posted on Jan, 1 2013 @ 09:05 PM
UPDATE: 11:32 P.M.
The House passed the Senate tax proposal with a 257-167 vote.
See OP, below, and more on the Update below.
Some see this as an alternative to Boehner's earlier consideration of conceding everything and letting Obama take the blame when the economy returns
AN OPTIMISTIC TAKE ON THE “CLIFF” DEAL
For the last four years, the Obama administration has run up unprecedented deficits, adding more than $4 trillion to the national debt. How has
President Obama justified such profligacy? He has been a broken record: his mantra is that we just need to increase taxes on the “wealthy,” …
and then everything will be fine. He has never offered any other plan either to raise revenue, or to control spending. Raising taxes on
upper-income taxpayers is the only card in his deck.
President Obama …has gotten his way: marginal income tax rates on high earners are being restored to Clintonian levels (assuming the House goes
along). Isn’t that, for the Democrats, an ominous development? Their call for higher taxes on the rich was never a serious policy proposal; it was
always sheer demagoguery. It was a politically popular way to deflect all meaningful talk about the budget.
But what happens now that Obama has gotten his way? It will soon become apparent that the … the tax increases that Obama has been demanding
for four years, makes hardly a dent in the deficit.
We will continue to run up deficits of close to $1 trillion a year, and the national debt will continue to grow, as Obama has always intended. This
fact can’t be hidden; it will be reported. Journalists who have pulled their punches in the past because they wanted Obama to be re-elected will now
begin to ask, what are we going to do about the deficit and the debt?
All of this is another way of saying that, with the Democrats’ BS about raising taxes on the rich out of the way, we can have a rational debate
about the country’s fiscal future. And that is a debate the GOP can win, as most voters continue to believe that it is better to cut spending than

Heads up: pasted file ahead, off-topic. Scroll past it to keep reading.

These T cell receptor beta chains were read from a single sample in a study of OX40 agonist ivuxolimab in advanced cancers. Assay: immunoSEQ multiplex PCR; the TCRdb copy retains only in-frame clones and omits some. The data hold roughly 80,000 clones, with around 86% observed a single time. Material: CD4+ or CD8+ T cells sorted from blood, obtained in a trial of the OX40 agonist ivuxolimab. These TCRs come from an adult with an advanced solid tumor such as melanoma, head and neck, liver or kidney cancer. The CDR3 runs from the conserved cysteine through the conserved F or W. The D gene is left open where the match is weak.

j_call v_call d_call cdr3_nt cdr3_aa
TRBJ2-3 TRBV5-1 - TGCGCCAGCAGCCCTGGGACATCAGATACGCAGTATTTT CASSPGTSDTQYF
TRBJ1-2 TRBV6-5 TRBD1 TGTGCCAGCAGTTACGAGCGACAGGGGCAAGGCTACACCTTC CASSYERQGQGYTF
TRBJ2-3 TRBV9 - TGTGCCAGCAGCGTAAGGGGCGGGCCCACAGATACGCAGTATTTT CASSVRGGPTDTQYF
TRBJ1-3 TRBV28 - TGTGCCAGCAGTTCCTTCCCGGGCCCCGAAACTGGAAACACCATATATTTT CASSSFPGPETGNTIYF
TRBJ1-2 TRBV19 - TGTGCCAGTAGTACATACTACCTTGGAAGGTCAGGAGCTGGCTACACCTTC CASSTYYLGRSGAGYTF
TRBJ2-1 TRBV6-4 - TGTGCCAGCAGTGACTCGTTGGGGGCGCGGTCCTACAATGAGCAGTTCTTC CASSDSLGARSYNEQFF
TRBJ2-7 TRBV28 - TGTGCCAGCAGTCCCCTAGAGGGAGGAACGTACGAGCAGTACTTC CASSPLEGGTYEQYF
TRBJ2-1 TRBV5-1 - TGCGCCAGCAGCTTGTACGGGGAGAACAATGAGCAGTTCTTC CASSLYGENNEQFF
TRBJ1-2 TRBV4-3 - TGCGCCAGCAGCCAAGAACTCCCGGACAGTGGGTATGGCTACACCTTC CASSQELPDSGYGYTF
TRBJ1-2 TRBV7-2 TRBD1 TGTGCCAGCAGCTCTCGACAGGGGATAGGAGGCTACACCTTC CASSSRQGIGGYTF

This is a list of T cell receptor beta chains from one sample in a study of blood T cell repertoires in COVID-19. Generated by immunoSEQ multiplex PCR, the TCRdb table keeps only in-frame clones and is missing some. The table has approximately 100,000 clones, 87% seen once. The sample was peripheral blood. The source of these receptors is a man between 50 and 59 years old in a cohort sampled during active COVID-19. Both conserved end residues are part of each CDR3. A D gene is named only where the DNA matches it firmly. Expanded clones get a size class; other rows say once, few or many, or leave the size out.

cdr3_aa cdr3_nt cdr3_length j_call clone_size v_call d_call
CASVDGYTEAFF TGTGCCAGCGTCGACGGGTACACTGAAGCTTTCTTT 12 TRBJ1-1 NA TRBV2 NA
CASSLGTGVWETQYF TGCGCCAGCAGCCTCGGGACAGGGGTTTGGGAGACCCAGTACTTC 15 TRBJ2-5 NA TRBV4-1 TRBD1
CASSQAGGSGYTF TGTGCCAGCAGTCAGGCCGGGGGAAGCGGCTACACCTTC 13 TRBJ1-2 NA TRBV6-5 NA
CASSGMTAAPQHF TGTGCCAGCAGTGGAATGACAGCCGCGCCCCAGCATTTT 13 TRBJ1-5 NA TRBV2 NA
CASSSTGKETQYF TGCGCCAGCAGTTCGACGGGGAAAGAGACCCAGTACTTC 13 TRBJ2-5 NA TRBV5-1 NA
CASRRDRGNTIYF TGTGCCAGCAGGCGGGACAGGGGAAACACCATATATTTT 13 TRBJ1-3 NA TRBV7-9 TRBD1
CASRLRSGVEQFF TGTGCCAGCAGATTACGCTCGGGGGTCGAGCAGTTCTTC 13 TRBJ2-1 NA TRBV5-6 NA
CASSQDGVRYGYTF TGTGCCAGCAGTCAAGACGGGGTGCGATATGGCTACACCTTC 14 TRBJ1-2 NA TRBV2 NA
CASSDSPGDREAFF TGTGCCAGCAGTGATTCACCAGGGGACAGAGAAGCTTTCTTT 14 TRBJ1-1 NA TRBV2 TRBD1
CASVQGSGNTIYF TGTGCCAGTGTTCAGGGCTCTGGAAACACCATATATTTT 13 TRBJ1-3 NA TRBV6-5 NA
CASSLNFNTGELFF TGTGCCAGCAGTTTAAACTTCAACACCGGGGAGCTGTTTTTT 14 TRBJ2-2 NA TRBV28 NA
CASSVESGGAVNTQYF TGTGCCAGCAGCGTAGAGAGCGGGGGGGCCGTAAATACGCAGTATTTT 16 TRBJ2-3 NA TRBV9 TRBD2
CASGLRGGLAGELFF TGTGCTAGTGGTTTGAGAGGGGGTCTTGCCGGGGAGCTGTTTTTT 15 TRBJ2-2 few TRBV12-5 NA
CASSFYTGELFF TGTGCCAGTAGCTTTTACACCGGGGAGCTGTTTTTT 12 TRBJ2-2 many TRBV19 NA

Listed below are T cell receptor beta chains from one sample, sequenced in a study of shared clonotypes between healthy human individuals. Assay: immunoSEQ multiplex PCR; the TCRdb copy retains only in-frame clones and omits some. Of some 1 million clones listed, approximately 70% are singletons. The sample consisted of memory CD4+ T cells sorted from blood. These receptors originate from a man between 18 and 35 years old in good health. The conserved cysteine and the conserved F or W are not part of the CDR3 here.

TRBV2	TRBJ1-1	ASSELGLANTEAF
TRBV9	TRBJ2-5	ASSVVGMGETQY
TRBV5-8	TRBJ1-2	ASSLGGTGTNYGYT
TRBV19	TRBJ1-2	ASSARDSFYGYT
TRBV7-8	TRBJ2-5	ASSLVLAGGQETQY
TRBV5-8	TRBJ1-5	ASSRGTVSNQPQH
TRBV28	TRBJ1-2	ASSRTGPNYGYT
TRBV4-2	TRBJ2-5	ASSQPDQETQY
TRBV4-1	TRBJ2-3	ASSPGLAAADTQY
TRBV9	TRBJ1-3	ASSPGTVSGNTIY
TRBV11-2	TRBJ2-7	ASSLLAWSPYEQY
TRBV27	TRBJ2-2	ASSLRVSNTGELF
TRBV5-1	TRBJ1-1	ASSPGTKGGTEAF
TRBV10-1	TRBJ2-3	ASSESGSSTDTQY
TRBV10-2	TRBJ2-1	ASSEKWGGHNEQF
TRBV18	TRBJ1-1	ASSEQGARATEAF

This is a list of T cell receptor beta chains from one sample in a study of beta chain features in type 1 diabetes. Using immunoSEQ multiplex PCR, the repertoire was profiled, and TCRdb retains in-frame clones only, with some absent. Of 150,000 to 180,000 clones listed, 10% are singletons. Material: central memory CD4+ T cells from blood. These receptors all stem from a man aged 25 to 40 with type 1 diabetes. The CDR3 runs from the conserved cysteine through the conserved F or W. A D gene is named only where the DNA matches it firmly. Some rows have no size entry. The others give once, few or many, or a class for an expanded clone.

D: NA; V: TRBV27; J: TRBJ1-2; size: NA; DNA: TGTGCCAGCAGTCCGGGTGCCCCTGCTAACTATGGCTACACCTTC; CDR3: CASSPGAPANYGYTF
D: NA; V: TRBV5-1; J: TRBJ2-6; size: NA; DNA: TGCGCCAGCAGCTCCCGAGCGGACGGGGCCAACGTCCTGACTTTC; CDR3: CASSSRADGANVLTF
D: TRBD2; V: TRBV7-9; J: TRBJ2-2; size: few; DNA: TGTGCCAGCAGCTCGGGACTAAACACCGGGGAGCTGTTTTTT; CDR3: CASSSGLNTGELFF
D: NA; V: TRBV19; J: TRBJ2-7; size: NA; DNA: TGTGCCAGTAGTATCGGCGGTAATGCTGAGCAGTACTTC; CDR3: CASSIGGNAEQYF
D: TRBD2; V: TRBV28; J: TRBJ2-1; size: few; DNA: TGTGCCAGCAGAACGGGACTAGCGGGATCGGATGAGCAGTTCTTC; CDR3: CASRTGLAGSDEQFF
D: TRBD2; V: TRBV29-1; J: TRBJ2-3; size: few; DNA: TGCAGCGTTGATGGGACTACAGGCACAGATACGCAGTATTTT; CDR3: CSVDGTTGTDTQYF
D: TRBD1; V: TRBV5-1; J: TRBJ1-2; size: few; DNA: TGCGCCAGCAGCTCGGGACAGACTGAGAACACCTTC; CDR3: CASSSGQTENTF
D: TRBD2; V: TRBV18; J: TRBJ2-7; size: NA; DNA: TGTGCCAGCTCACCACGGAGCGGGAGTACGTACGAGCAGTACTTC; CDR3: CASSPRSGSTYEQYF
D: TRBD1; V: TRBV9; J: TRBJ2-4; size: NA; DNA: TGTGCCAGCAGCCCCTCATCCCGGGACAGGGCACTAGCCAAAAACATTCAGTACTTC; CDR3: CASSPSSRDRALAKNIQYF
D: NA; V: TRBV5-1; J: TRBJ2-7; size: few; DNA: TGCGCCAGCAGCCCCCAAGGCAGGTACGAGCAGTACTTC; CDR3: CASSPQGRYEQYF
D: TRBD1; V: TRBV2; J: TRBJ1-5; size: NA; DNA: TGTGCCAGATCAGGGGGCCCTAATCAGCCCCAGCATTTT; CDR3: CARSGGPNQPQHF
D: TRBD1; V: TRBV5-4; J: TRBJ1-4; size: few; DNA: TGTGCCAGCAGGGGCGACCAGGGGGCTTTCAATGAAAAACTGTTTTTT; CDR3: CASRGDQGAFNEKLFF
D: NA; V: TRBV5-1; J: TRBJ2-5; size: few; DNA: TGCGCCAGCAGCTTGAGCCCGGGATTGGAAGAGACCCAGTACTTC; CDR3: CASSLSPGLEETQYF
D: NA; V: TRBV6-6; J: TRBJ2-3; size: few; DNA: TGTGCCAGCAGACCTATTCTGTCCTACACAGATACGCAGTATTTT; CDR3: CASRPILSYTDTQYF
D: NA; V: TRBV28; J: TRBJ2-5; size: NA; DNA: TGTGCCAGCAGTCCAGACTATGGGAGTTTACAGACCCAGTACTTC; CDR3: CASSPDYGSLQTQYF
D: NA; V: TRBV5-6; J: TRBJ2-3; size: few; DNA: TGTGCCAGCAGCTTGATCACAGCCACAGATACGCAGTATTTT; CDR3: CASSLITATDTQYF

to raise taxes on them. So let’s not despair: the post-cliff landscape may well prove favorable to the sorts of reforms that have been impossible
for the last four years.
UPDATED 11:32 P.M.
House passes bill to avert 'fiscal cliff'
Ending weeks of uncertainty, the House voted late Tuesday on a Senate-passed bill designed to blunt massive take hikes and spending cuts.
WASHINGTON — After a weekend of negotiation and brinkmanship, the House voted late Tuesday to pass a Senate bill that averts $600 billion in tax
hikes and spending cuts known as the "fiscal cliff."
The vote, 257-167, came after a day of meetings among disgruntled GOP House members who felt the Senate had handed them a bill with substantial
revenue measures but not enough cuts in spending. The Senate had formally adjourned after handing the bill to the House, complicating the fate of the
bill. House Republicans had threatened to send the bill back to the Senate with requested changes, busting the deadline for when the hikes kicked
Earlier in the day, the Senate-approved plan also ran headlong into opposition from the No. 2 House Republican.
"I do not support the bill," House Majority Leader Eric Cantor, R-Va., told reporters after Republicans held a lengthy closed-door meeting to gauge
support for the compromise. Participants in the extraordinary New Year's Day meeting said there was widespread criticism that the bill did not contain
enough spending cuts.
Maybe, by taking the "tax the rich" and "fair share" demagoguery off the table, the GOP can force the Progressives to tackle spending, or to take 100%
of the blame when the economy goes belly up.
edit on 1-1-2013 by jdub297 because: update